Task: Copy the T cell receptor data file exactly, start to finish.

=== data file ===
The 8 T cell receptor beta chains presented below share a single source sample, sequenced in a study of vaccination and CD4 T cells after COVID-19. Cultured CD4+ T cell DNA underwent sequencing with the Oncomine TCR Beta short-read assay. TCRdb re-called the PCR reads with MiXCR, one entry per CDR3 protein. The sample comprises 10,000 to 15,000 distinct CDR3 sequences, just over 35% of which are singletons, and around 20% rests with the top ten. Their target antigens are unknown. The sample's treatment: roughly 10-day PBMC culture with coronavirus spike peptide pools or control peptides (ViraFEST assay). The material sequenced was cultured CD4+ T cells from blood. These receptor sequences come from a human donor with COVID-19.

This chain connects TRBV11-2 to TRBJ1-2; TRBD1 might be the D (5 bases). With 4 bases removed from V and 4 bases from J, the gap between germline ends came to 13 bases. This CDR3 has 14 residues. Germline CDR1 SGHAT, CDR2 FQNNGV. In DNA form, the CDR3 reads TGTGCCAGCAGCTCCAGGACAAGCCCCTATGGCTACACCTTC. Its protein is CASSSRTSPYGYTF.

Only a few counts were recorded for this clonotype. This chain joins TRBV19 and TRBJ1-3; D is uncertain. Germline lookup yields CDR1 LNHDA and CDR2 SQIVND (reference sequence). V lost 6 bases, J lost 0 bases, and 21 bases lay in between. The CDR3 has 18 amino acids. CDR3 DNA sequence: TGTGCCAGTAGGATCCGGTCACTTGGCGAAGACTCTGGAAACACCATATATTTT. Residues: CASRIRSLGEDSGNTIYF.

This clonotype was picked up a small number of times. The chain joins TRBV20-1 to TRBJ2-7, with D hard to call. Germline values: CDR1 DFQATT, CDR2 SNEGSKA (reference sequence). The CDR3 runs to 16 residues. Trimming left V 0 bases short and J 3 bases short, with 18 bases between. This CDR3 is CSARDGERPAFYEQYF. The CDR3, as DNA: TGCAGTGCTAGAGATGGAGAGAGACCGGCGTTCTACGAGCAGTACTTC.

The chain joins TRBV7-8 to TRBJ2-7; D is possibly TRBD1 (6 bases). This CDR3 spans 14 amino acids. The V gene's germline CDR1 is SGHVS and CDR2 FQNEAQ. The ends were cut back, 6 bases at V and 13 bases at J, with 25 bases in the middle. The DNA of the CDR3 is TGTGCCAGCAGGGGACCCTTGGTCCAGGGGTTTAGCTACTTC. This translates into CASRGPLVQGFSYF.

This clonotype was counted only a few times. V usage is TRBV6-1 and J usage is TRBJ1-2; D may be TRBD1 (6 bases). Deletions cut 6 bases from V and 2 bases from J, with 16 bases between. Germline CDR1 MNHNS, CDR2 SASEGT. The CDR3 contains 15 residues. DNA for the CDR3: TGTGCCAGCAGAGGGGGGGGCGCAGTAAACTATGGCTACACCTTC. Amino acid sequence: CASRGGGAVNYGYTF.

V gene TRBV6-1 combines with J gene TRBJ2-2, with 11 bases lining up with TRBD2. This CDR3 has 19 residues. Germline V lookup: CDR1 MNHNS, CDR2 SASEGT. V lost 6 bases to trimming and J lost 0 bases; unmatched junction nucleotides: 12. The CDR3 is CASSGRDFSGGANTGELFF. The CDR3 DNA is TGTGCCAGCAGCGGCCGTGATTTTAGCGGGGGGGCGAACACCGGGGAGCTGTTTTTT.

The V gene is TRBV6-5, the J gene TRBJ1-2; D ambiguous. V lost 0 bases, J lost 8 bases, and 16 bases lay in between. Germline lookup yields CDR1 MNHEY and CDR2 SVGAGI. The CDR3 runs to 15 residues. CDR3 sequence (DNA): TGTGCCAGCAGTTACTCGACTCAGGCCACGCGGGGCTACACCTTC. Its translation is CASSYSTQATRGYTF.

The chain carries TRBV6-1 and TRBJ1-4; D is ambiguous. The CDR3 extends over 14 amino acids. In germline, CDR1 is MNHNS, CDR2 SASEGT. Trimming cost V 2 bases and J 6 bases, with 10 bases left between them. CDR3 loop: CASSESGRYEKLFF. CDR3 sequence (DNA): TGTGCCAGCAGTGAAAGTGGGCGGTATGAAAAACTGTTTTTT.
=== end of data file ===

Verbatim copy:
The 8 T cell receptor beta chains presented below share a single source sample, sequenced in a study of vaccination and CD4 T cells after COVID-19. Cultured CD4+ T cell DNA underwent sequencing with the Oncomine TCR Beta short-read assay. TCRdb re-called the PCR reads with MiXCR, one entry per CDR3 protein. The sample comprises 10,000 to 15,000 distinct CDR3 sequences, just over 35% of which are singletons, and around 20% rests with the top ten. Their target antigens are unknown. The sample's treatment: roughly 10-day PBMC culture with coronavirus spike peptide pools or control peptides (ViraFEST assay). The material sequenced was cultured CD4+ T cells from blood. These receptor sequences come from a human donor with COVID-19.

This chain connects TRBV11-2 to TRBJ1-2; TRBD1 might be the D (5 bases). With 4 bases removed from V and 4 bases from J, the gap between germline ends came to 13 bases. This CDR3 has 14 residues. Germline CDR1 SGHAT, CDR2 FQNNGV. In DNA form, the CDR3 reads TGTGCCAGCAGCTCCAGGACAAGCCCCTATGGCTACACCTTC. Its protein is CASSSRTSPYGYTF.

Only a few counts were recorded for this clonotype. This chain joins TRBV19 and TRBJ1-3; D is uncertain. Germline lookup yields CDR1 LNHDA and CDR2 SQIVND (reference sequence). V lost 6 bases, J lost 0 bases, and 21 bases lay in between. The CDR3 has 18 amino acids. CDR3 DNA sequence: TGTGCCAGTAGGATCCGGTCACTTGGCGAAGACTCTGGAAACACCATATATTTT. Residues: CASRIRSLGEDSGNTIYF.

This clonotype was picked up a small number of times. The chain joins TRBV20-1 to TRBJ2-7, with D hard to call. Germline values: CDR1 DFQATT, CDR2 SNEGSKA (reference sequence). The CDR3 runs to 16 residues. Trimming left V 0 bases short and J 3 bases short, with 18 bases between. This CDR3 is CSARDGERPAFYEQYF. The CDR3, as DNA: TGCAGTGCTAGAGATGGAGAGAGACCGGCGTTCTACGAGCAGTACTTC.

The chain joins TRBV7-8 to TRBJ2-7; D is possibly TRBD1 (6 bases). This CDR3 spans 14 amino acids. The V gene's germline CDR1 is SGHVS and CDR2 FQNEAQ. The ends were cut back, 6 bases at V and 13 bases at J, with 25 bases in the middle. The DNA of the CDR3 is TGTGCCAGCAGGGGACCCTTGGTCCAGGGGTTTAGCTACTTC. This translates into CASRGPLVQGFSYF.

This clonotype was counted only a few times. V usage is TRBV6-1 and J usage is TRBJ1-2; D may be TRBD1 (6 bases). Deletions cut 6 bases from V and 2 bases from J, with 16 bases between. Germline CDR1 MNHNS, CDR2 SASEGT. The CDR3 contains 15 residues. DNA for the CDR3: TGTGCCAGCAGAGGGGGGGGCGCAGTAAACTATGGCTACACCTTC. Amino acid sequence: CASRGGGAVNYGYTF.

V gene TRBV6-1 combines with J gene TRBJ2-2, with 11 bases lining up with TRBD2. This CDR3 has 19 residues. Germline V lookup: CDR1 MNHNS, CDR2 SASEGT. V lost 6 bases to trimming and J lost 0 bases; unmatched junction nucleotides: 12. The CDR3 is CASSGRDFSGGANTGELFF. The CDR3 DNA is TGTGCCAGCAGCGGCCGTGATTTTAGCGGGGGGGCGAACACCGGGGAGCTGTTTTTT.

The V gene is TRBV6-5, the J gene TRBJ1-2; D ambiguous. V lost 0 bases, J lost 8 bases, and 16 bases lay in between. Germline lookup yields CDR1 MNHEY and CDR2 SVGAGI. The CDR3 runs to 15 residues. CDR3 sequence (DNA): TGTGCCAGCAGTTACTCGACTCAGGCCACGCGGGGCTACACCTTC. Its translation is CASSYSTQATRGYTF.

The chain carries TRBV6-1 and TRBJ1-4; D is ambiguous. The CDR3 extends over 14 amino acids. In germline, CDR1 is MNHNS, CDR2 SASEGT. Trimming cost V 2 bases and J 6 bases, with 10 bases left between them. CDR3 loop: CASSESGRYEKLFF. CDR3 sequence (DNA): TGTGCCAGCAGTGAAAGTGGGCGGTATGAAAAACTGTTTTTT.